Motivate Safe Driving Choices
Health education and public health outreach that is grounded in the Health Belief Model has been demonstrated to be effective. The Health Belief Model states that a person's willingness to maintain healthy behaviors or adopt healthier habits is predictable if several factors are present:
- Perceived Susceptibility: People adopt new health behaviors when they believe they are at risk. For example, if teens perceive that crash risk is raised if they allow certain distractions in the car, they may abstain from distractions like cell phone use while driving or actively set rules for their passengers.
- Perceived Severity: People change health behaviors to avoid serious consequences. For example, teens who think that they could lose school parking privileges or access to the family car if they don't follow GDL laws may be more likely to adhere to them.
- Perceived Benefits: People adopt a new behavior if they think their efforts will be rewarded with a "set of perks." It's difficult to convince people to change a behavior if there isn't something in it for them. For instance, teens might be more likely to abstain from cell phone use while driving if they understand the benefits, such as having increased control of their driving and less chance of crashing, rather than hearing adults harp on the dangers of cell phones.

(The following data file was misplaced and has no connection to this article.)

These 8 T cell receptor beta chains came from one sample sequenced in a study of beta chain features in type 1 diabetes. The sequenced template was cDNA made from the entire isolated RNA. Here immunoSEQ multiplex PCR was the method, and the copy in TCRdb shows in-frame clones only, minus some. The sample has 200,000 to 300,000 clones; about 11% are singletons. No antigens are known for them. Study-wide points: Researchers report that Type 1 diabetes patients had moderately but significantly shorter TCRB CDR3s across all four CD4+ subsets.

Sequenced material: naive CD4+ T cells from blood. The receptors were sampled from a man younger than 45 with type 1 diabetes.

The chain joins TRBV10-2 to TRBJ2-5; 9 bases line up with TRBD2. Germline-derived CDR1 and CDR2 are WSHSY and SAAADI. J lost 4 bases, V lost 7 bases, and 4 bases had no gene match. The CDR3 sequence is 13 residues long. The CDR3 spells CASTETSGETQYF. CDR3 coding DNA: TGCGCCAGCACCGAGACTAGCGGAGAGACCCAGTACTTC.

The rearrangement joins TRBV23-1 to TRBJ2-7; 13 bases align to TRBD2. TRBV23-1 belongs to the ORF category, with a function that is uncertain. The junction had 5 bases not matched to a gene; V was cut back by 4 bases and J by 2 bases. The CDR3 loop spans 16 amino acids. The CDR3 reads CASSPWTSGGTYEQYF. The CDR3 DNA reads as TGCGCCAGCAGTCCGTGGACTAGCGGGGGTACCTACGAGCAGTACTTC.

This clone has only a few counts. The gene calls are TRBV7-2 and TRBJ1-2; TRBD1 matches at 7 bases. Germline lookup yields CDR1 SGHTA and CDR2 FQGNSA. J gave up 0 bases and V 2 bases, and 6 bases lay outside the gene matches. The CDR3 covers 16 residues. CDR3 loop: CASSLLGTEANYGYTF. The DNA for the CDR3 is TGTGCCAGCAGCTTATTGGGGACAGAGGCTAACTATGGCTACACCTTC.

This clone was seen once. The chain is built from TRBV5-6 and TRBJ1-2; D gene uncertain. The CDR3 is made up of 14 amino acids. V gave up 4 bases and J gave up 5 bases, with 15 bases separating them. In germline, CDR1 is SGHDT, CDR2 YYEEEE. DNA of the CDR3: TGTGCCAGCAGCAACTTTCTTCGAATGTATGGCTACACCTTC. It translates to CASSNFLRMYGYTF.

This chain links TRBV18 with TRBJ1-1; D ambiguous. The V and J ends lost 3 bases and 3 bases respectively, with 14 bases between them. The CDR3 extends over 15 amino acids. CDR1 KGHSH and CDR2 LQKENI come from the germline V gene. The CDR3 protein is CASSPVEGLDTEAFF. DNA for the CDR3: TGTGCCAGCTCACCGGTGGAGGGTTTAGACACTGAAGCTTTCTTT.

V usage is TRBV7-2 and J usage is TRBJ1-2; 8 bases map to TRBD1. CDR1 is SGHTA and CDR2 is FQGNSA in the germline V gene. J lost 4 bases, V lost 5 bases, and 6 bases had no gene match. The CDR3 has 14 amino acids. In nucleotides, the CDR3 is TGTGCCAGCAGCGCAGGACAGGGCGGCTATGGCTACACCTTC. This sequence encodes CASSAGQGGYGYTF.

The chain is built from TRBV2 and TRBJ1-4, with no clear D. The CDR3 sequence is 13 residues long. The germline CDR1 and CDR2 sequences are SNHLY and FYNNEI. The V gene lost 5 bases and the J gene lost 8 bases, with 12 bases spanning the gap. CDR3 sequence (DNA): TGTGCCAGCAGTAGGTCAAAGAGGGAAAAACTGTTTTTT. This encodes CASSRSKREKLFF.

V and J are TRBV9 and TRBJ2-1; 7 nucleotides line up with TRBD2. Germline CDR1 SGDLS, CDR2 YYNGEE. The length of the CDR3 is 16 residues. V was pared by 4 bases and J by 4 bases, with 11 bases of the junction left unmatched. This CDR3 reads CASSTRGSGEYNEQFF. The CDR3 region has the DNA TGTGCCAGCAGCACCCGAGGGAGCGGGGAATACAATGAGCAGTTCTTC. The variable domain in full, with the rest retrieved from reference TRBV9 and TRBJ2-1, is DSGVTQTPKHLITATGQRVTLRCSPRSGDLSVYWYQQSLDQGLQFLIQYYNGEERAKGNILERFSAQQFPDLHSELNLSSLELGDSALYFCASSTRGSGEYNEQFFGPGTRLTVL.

- Perceived Barriers: One of the major reasons people don't change their health behaviors is that they think that doing so is going to be hard-- socially, financially, or physically. To think in terms of teens and driving, you might address their perceived barriers with acceptable alternatives to unsafe driving behaviors. For instance, teens who describe a perceived safety/security disadvantage of not using a cell phone while driving might find it acceptable to keep the cell phone in the car and simply not use it when behind the wheel except in an emergency.